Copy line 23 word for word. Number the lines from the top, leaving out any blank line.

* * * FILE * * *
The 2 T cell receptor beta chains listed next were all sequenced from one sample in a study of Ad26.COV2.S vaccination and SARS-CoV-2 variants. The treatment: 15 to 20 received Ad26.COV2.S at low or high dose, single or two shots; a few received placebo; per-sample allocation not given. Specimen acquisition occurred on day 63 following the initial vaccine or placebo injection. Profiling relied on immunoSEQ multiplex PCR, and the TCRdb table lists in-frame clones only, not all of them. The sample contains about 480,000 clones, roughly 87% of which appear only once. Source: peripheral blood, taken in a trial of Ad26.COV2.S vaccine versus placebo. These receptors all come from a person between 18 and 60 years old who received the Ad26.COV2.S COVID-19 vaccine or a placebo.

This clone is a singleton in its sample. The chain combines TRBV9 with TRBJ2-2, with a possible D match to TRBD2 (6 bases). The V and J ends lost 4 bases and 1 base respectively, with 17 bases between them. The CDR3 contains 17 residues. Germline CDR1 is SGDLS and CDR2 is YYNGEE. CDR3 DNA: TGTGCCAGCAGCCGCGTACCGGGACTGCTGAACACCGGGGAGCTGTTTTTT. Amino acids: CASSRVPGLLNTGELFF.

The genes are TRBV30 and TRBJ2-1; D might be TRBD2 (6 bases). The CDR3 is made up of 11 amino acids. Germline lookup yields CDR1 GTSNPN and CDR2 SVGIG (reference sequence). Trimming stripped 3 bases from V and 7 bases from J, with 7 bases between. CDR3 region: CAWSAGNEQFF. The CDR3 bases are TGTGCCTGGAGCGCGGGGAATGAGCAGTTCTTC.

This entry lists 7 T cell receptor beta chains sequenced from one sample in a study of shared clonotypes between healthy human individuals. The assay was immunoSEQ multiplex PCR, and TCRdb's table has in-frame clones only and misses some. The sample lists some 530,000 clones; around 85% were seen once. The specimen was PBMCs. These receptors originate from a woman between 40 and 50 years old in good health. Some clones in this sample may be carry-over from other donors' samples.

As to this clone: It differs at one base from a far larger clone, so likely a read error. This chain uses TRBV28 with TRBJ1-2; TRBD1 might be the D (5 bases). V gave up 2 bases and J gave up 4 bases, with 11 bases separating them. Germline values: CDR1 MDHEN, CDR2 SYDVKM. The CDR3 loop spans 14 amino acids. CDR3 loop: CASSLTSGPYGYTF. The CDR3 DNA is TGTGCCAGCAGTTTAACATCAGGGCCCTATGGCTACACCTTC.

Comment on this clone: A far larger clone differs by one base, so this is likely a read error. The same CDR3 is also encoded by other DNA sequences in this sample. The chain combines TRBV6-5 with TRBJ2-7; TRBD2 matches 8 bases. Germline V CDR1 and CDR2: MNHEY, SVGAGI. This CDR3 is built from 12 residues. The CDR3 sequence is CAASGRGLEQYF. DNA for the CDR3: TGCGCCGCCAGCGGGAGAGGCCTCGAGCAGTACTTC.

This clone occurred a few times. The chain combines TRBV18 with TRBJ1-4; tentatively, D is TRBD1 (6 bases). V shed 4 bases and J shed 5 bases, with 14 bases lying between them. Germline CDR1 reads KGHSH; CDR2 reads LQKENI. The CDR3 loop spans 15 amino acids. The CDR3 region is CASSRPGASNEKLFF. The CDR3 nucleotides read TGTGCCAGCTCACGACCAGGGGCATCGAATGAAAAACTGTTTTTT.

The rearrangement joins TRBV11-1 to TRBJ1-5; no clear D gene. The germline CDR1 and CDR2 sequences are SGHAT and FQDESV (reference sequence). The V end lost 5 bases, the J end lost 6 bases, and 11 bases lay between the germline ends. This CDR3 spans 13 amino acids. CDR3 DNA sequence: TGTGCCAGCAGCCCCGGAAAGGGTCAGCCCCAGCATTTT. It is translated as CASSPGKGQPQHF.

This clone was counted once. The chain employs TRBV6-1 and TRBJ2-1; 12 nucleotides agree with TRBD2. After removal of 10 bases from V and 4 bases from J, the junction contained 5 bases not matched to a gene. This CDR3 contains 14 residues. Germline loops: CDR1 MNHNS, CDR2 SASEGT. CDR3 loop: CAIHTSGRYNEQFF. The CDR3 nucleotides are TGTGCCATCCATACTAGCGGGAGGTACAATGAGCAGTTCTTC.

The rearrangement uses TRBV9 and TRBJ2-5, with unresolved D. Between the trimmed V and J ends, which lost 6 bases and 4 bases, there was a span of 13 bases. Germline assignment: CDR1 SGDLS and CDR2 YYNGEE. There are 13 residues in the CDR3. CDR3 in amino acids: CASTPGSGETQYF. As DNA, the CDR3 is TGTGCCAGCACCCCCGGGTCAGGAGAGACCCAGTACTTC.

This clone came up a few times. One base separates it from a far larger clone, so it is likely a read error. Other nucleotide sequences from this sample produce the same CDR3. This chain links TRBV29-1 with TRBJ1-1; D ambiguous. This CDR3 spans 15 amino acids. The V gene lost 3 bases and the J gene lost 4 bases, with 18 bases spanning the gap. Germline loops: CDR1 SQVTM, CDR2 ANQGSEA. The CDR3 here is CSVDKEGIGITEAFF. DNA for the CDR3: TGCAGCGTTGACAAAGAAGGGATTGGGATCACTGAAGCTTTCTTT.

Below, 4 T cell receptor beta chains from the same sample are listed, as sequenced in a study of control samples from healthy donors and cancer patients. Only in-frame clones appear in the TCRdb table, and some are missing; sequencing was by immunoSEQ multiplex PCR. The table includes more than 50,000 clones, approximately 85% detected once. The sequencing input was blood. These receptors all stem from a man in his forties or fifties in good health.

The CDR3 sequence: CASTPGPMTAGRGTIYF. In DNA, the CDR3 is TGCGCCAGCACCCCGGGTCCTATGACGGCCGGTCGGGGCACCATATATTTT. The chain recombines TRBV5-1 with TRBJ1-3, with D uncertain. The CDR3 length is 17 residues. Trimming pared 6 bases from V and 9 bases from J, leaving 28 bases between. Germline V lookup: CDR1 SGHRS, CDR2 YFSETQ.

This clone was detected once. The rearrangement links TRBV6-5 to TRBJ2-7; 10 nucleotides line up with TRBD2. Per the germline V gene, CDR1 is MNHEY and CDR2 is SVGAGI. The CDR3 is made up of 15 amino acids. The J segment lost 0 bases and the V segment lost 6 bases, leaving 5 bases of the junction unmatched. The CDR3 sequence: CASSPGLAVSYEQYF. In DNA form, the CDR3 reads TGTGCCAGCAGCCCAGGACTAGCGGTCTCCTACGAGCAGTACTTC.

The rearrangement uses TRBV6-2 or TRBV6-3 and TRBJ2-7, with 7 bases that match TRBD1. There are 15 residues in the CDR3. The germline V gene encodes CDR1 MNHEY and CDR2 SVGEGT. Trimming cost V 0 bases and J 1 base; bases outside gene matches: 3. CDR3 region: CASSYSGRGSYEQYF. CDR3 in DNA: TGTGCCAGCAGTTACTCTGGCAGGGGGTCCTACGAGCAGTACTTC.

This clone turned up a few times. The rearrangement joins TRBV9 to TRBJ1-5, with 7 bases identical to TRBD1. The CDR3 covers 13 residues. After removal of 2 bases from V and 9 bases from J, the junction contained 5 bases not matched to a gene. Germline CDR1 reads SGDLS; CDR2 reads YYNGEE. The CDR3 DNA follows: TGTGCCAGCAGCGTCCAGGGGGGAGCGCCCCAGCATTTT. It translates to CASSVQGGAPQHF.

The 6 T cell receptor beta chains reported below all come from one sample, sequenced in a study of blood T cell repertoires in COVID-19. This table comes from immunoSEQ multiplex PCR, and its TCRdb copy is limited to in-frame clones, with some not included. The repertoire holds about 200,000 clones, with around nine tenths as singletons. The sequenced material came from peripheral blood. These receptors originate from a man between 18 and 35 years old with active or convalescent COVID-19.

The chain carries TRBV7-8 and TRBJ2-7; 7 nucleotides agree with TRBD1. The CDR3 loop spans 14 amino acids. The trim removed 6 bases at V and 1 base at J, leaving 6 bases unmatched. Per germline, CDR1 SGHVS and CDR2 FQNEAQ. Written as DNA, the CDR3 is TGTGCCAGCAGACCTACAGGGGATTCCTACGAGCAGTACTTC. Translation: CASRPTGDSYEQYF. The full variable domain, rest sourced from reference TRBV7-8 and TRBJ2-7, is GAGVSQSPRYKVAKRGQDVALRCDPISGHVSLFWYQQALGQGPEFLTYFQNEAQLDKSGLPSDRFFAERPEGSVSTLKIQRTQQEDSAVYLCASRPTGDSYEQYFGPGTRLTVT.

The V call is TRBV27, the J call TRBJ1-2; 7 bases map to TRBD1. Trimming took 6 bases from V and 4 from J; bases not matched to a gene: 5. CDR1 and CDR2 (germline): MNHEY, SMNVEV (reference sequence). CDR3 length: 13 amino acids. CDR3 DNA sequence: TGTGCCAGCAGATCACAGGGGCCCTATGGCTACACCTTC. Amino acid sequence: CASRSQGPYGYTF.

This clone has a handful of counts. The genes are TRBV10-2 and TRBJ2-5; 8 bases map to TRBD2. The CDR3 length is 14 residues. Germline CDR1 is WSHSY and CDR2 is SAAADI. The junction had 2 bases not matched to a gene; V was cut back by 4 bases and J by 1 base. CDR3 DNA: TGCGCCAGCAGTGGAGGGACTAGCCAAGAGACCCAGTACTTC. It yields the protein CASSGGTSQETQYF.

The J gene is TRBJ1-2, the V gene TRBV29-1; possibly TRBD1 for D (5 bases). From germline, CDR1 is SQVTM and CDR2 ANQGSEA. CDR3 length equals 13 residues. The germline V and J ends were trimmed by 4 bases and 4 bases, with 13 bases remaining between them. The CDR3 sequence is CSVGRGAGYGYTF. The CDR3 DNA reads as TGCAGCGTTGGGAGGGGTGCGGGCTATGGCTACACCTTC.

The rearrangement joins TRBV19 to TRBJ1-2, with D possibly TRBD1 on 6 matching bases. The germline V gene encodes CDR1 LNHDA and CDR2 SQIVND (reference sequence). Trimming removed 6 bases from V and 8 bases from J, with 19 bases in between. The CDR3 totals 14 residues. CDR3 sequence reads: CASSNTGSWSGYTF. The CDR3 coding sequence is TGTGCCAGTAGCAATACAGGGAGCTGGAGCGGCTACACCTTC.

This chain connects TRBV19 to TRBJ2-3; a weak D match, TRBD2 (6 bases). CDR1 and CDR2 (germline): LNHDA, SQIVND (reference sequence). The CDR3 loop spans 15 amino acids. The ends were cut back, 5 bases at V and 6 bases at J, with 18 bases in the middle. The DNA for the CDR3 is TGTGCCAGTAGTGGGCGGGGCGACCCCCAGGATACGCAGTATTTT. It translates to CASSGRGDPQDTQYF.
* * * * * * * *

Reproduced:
This chain connects TRBV19 to TRBJ2-3; a weak D match, TRBD2 (6 bases). CDR1 and CDR2 (germline): LNHDA, SQIVND (reference sequence). The CDR3 loop spans 15 amino acids. The ends were cut back, 5 bases at V and 6 bases at J, with 18 bases in the middle. The DNA for the CDR3 is TGTGCCAGTAGTGGGCGGGGCGACCCCCAGGATACGCAGTATTTT. It translates to CASSGRGDPQDTQYF.